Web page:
April 20, 2015 by Robert Franklin, Esq, Member, National Board of Directors, National Parents Organization
Leave it to The Guardian. The British paper is well-known for its routine ignorance of the issues children face in family courts in trying to maintain relationships with both their parents. Along with that comes an unwillingness to acknowledge the reality of things like parental alienation, since the great majority of that is perpetrated by custodial parents the great majority of whom are mothers. Closely related is the issue of false claims of abuse (which often make up part of the alienating strategy), which are also mostly made by mothers according to much social science.
So on one hand, I suppose we should be grateful that The Guardian has decided to notice false allegations of abuse (that look to be part of alienation in the case reported on), and unsurprised that the case it chose to report on is one in which it’s the father who’s the bad actor. Still, whether by inadvertence or not, this article makes some points that are worth mentioning (The Guardian, 4/18/15).
The writer is Joe Barrell. She was married to a man she calls “T” with whom she had three children, the oldest of whom was seven when she and T split up. According to Barrell’s description, T wasn’t a good partner during their marriage and went from bad to much worse after they separated.
I slowly came to realise that I had chosen a man who was increasingly controlling, manipulative and unduly suspicious to the point that my life was hardly my own any more…
Eventually he turned nasty, thumping the walls and furniture during rows, refusing to let me sleep by hectoring me until the small hours about the reasons I wanted to leave until I was exhausted and scared. He said: “I will make you suffer for ever for this.”
It got worse, much worse.
My first realisation that this was to be a journey through a special kind of hell came when I returned home one early spring morning exactly three years ago to find the children’s beloved goldfish in our pond floating belly-up, in water poisoned by some cement-dust like substance. Worse, when we let ourselves in the back door, we found Jukebox, our black cat, lifeless on the kitchen floor.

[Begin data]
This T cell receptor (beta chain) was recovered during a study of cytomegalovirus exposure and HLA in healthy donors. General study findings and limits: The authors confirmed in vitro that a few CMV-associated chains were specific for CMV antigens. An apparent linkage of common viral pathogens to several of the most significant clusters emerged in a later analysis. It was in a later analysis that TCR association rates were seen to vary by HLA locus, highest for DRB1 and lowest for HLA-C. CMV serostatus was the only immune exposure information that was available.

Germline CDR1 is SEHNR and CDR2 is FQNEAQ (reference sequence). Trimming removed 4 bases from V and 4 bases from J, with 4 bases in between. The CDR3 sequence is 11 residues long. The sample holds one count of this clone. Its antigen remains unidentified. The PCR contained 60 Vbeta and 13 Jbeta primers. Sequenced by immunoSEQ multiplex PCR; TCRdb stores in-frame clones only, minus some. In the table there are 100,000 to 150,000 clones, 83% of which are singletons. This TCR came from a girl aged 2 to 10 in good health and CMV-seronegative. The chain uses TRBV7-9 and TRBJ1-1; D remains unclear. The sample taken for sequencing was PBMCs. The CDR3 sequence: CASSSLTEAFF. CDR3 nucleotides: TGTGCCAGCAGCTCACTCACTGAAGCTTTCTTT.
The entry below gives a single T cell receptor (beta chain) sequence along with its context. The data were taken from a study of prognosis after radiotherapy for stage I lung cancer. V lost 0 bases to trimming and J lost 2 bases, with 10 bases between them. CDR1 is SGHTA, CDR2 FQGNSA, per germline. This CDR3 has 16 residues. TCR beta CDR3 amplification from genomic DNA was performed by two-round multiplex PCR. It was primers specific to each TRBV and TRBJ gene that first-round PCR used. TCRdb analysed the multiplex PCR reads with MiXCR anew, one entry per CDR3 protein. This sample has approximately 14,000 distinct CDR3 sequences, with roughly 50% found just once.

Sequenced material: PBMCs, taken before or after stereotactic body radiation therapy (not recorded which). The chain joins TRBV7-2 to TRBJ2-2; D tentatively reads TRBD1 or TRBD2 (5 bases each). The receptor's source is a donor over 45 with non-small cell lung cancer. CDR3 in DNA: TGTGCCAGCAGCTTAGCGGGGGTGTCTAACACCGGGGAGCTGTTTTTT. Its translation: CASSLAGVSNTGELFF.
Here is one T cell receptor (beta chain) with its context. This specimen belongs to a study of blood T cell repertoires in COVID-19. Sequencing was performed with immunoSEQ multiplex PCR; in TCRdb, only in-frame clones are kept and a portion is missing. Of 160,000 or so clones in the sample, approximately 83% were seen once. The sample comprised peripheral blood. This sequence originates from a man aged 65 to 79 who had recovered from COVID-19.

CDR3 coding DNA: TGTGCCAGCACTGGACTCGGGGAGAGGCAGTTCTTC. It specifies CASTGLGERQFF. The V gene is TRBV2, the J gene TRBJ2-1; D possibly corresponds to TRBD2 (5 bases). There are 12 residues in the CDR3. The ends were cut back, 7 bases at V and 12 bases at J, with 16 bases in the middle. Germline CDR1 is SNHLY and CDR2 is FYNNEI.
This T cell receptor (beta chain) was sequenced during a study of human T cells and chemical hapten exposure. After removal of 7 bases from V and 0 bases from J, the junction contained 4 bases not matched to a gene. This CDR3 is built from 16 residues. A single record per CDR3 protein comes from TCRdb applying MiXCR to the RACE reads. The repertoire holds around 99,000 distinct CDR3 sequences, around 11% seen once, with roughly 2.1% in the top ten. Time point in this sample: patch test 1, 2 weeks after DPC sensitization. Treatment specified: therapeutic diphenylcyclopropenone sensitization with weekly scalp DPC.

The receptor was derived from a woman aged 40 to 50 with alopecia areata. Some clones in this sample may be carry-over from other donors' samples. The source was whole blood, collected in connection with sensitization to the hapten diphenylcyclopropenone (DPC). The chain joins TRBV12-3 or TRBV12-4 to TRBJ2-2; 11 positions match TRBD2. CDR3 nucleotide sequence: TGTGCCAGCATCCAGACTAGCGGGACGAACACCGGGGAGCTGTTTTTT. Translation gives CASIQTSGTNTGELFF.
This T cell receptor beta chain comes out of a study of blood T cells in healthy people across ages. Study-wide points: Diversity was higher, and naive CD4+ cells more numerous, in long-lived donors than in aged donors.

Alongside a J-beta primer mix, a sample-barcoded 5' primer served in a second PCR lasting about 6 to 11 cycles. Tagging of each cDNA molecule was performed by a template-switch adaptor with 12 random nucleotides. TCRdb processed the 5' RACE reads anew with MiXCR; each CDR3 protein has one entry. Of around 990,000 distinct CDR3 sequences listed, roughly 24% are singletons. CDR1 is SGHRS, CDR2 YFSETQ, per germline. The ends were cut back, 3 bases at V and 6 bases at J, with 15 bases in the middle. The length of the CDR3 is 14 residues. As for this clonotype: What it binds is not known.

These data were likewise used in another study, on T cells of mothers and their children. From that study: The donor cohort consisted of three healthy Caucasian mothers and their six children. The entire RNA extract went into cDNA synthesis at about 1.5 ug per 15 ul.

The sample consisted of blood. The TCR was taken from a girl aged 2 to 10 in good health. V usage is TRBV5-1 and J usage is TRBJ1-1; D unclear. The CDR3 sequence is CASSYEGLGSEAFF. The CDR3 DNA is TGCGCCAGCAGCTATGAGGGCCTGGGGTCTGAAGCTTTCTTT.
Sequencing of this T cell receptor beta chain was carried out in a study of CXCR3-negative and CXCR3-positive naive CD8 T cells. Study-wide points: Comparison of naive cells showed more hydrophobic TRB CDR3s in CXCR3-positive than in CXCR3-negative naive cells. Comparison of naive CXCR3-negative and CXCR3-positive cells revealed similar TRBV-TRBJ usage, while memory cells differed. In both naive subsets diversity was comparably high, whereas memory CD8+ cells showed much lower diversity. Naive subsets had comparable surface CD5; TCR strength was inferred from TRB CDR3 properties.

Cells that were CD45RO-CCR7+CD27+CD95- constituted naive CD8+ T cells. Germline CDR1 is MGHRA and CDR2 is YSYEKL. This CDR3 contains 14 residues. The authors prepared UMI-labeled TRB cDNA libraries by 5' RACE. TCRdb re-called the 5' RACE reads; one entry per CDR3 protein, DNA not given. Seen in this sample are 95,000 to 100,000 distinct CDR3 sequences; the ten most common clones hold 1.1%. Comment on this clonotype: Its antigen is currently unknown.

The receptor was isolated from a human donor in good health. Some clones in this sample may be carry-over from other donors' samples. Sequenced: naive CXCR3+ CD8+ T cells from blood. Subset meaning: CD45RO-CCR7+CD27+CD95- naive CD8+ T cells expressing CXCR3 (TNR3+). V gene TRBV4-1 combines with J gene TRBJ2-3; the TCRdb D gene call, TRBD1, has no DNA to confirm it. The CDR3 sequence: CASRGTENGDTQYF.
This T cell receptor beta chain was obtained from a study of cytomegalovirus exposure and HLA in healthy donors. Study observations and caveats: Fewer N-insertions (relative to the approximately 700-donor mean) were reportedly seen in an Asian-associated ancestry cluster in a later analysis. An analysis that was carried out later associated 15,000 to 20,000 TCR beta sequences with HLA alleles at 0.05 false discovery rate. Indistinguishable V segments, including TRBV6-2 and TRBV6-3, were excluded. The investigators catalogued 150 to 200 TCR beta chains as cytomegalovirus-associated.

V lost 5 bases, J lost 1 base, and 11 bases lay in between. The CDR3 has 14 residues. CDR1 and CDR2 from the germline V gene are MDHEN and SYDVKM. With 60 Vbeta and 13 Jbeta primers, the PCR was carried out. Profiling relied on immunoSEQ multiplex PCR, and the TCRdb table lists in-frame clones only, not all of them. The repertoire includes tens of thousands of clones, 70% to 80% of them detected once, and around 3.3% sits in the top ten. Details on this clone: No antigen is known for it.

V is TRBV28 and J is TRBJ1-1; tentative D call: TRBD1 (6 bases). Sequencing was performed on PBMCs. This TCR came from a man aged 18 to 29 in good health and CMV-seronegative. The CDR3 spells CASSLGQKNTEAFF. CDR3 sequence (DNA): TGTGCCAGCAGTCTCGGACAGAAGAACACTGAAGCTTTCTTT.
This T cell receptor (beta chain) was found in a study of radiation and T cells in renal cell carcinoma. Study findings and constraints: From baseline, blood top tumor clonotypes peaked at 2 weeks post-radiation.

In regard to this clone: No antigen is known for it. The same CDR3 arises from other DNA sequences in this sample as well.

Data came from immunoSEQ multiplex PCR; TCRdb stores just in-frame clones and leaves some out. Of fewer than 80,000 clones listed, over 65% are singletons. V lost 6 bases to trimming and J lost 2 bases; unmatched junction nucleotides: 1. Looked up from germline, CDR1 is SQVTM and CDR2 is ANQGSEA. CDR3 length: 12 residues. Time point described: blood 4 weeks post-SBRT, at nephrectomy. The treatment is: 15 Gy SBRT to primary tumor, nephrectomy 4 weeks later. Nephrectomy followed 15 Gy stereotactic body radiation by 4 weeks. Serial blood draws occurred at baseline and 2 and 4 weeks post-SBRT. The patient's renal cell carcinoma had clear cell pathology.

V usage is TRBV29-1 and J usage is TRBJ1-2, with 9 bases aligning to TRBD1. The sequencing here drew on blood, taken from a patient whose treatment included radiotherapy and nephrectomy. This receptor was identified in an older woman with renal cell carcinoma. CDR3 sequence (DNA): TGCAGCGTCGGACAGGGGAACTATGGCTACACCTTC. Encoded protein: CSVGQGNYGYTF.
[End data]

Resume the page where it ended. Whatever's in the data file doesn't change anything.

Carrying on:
Barrell obviously suspects that it was her ex who’d killed the animals. He still had a key to the house and there was no sign of a forced entry. Sick as his behavior was, it was nothing compared to what was to come.
Four months later, Barrell formed a relationship with another man she calls “S,” the father of a little girl of whom he seems to have had primary custody. They all spent time together at Barrell’s house, when one day…
The doorbell rang and S called up to my study that two police officers wanted to talk to me. His daughter was playing in the garden but mine were away for the day while I worked.
The officers asked to talk to me in private and I showed them into the sitting room, confused, my heart thudding with fear that something had happened to the children. They told me that my ex had reported that S was sexually abusing my children. He had made a film of the children making the allegations and they were here to investigate.
Of course that made Barrell quite anxious. The rest of her story is, to a remarkable extent, one of her own fears.
It’s true that everything goes into slow motion at times of extreme stress. I felt as if I was underwater as the officers watched my reactions carefully (I knew that was what they were doing, even in my distress) and asked me bluntly if I was totally honest with myself…
I stumbled to the garden in shock, turning over what I would say in my mind in those few steps…
I know I forced myself to colour in drawings and laugh at [a child’s] silly chatter while S was with the officers, tried to carry on as though our world hadn’t disintegrated, but quelling the rising panic and questions was hard.
That she was never the one under the police microscope is a bit vague in her description, her reference to the danger he was in consigned to a single sentence. But she does grasp the fact that, if anyone were to have gone to prison as a pedophile, it would have been S.